To celebrate with Tim’s American friends and family, we had a lakeside ceremony and reception in his hometown—all arranged by his Ma in under two months.
It was wonderful to have the Rev. Yael Lachman from my in-laws’ church guiding the short, very sweet ceremony—just Yael’s speech, a community blessing, a moment of silence, vows, kiss, hurray! My brother-in-law Nonnie once again worked magic with the Instax and my sister Sherrill (a theatre director and wedding veteran) was brilliant when it came to organising our walk down and advising me on the way these things go.
For catering, my mother-in-law found Fire & Company—pizzas from a wood-fired brick oven, along with salads and gelato. Apparently the Thanksgiving pizza was a hit; I only managed to eat one slice of margarita but did sneak three cups of strawberry gelato. They were professional and wonderful and it was a reasonable way to feed a big group of people something genuinely delicious.
My mom said she’d missed having a cake at her own wedding. I baked this cake with Tim’s friend Beth; it only fed about forty, but most people had already finished up with gelato and dessert pizza. The creepy-cute 1940s kewpie doll toppers were from Tim’s grandparents’ wedding.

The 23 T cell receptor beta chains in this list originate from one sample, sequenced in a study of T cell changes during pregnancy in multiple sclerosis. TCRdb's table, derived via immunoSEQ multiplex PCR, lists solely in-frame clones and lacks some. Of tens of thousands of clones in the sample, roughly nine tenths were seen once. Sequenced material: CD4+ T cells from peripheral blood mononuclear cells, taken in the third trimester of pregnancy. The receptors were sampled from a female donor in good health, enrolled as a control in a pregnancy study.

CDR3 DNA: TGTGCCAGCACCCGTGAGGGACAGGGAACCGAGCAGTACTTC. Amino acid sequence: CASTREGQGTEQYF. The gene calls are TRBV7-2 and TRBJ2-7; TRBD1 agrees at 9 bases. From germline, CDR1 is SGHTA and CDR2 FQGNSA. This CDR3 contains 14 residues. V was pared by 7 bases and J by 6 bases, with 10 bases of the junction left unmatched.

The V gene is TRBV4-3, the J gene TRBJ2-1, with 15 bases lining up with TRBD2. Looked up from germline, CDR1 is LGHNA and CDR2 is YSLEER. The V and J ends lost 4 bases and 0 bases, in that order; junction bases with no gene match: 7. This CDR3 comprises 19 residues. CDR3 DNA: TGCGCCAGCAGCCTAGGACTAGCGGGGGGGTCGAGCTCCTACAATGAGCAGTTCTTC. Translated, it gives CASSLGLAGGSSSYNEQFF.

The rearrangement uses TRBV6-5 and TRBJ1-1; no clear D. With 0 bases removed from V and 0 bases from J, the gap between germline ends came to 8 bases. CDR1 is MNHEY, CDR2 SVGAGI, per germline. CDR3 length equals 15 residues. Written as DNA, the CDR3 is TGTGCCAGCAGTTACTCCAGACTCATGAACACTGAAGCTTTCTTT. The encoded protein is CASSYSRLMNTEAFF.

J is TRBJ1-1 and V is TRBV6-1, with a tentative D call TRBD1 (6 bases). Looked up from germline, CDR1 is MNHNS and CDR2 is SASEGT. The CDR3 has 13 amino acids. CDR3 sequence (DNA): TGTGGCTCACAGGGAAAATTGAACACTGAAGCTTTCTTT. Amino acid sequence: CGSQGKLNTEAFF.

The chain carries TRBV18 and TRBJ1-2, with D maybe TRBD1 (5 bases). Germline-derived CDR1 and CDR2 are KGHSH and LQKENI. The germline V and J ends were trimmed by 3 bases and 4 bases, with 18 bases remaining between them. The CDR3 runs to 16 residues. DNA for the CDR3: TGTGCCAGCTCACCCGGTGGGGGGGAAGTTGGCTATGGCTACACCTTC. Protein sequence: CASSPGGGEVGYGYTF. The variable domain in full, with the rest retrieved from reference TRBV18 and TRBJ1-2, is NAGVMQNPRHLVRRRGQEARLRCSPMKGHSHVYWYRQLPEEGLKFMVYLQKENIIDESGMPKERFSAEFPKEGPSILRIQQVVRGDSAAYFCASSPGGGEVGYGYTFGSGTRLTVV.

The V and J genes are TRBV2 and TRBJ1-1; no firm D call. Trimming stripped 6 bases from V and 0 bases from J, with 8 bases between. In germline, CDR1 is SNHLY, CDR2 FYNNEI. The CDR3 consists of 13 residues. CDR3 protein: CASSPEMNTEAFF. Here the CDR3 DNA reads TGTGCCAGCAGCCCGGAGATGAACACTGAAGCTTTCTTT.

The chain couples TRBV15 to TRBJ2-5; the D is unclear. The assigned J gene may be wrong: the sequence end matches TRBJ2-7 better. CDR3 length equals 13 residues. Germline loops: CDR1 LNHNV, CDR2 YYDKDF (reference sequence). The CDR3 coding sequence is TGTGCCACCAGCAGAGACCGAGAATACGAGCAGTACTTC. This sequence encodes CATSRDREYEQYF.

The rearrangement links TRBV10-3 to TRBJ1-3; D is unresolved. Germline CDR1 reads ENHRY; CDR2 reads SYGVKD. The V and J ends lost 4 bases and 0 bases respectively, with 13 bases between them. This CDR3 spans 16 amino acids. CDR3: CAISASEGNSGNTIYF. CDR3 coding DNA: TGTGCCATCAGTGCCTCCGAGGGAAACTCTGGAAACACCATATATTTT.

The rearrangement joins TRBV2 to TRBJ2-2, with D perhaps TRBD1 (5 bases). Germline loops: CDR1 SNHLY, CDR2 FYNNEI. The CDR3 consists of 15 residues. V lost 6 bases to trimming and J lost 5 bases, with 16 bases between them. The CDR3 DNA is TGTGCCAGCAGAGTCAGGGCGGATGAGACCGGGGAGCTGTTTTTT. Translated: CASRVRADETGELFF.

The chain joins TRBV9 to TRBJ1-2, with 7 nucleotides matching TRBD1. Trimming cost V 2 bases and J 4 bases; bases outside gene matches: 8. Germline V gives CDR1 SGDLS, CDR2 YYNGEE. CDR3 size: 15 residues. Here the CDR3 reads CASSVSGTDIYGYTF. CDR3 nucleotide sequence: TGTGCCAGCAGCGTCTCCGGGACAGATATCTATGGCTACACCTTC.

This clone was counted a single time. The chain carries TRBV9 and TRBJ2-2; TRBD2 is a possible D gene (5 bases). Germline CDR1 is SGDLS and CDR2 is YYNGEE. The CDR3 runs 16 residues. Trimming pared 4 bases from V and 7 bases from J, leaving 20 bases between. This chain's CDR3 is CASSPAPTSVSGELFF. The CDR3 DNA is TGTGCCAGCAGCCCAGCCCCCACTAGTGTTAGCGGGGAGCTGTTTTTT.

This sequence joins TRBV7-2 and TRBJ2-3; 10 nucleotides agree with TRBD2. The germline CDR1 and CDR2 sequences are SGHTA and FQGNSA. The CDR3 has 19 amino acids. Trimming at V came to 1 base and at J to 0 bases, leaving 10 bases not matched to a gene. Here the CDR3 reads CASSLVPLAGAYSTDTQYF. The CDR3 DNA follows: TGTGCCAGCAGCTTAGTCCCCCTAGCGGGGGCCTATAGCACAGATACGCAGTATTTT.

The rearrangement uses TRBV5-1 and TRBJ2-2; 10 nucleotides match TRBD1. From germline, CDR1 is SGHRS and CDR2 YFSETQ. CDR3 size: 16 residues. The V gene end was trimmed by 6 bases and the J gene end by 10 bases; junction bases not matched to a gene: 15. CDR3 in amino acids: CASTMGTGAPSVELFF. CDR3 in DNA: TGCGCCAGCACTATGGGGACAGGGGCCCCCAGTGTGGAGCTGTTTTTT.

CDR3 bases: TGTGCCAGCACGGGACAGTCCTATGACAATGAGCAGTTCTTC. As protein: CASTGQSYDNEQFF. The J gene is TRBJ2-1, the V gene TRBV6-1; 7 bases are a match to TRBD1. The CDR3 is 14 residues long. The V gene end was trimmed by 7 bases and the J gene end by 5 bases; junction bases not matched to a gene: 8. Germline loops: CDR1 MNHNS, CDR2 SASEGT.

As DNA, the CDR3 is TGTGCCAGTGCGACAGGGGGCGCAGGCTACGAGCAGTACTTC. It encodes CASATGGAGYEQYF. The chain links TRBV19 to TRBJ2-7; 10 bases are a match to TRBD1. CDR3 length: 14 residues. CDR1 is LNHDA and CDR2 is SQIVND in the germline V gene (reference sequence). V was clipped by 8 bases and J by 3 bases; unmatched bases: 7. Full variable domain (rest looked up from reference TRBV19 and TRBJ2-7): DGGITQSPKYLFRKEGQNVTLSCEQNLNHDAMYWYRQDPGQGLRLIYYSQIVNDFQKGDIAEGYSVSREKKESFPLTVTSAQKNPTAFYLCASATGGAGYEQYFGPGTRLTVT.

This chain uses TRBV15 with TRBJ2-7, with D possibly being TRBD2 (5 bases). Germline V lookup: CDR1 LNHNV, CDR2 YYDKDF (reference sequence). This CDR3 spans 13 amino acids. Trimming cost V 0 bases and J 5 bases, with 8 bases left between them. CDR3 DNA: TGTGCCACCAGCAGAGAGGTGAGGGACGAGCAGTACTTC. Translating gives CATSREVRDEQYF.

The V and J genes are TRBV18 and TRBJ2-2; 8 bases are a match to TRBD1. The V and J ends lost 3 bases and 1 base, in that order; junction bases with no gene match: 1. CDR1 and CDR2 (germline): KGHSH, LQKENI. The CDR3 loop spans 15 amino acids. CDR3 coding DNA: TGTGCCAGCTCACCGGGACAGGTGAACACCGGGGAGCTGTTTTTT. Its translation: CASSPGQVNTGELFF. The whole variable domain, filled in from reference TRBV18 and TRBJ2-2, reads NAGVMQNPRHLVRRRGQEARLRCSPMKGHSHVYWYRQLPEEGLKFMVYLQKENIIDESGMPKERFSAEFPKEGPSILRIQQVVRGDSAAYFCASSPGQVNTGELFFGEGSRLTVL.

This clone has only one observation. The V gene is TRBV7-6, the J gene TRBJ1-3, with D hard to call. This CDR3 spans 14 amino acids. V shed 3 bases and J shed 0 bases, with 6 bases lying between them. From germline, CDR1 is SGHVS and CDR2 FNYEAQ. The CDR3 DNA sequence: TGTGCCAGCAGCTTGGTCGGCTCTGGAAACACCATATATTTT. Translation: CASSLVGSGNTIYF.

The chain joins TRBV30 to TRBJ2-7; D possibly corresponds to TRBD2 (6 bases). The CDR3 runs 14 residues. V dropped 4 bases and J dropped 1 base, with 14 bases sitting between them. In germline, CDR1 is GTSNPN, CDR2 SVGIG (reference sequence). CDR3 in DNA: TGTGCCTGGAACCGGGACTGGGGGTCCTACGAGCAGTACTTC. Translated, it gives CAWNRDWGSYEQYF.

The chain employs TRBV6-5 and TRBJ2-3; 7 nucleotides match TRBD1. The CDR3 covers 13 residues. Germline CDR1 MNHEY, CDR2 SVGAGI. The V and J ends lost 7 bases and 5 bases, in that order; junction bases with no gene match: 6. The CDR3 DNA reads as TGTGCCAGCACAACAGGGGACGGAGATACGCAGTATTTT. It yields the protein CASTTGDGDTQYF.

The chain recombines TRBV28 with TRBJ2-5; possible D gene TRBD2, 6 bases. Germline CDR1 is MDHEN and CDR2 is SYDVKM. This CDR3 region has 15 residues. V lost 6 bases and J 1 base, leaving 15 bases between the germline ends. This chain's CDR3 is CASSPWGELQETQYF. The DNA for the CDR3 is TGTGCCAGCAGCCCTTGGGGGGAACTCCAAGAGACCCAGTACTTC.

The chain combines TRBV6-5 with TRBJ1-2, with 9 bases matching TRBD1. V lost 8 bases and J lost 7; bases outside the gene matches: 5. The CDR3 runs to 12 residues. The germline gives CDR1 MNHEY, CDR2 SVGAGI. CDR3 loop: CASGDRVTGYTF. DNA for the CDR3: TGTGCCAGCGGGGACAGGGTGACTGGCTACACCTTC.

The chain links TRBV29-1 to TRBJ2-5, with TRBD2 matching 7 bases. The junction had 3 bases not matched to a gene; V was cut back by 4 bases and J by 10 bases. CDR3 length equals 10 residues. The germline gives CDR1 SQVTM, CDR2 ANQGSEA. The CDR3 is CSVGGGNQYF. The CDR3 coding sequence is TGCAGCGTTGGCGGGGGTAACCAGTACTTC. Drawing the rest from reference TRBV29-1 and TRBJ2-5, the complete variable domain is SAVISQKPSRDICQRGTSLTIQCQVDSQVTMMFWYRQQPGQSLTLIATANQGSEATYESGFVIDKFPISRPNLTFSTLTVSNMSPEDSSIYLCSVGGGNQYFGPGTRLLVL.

We danced to our friend Craig’s band Today Junior and finished off the night with a Red Rogue reunion. Tim wore his Customellow suit with this tie from New England-based General Knot & Co. (thank you, ESB!).
My dress was another hand-me-down: my other sister Chrissy bought this one at a British flea market for £50 but ended up wearing a different dress. The veil—a few days after arriving in Maine, I realised that this was going to be more of a wedding than a family get-together and decided to go ‘full bridal’—was from Mignonne.
Shoes were a bit trickier; I found a pair of old floor model Ferragamos on eBay, t-strap with a cuban heel, perfect for the grass and Gatsby-ish look I was aiming for. They were sadly too tight but at least fit my sister's dainty feet. Eventually I said to hell with it and bought a pair of clear jellies with rhinestones from Aldo for twenty bucks.
I wasn’t initially excited by the idea of another wedding-celebration-thing—Seoul was enough for me—but it turned out to be a lovely way to bond with my in-laws, meet Tim’s friends and extended family, and make them feel included in our decision. Nonnie’s toast made everyone tear up and my sister ran an amusing ‘get-to-know Michelle’ pub quiz. There was love and joy and a tinge of wedding madness (notably when Tim’s eye was swollen shut three days ahead after a failed rope-swing flip into the river. Ice and arnica gel saved the day).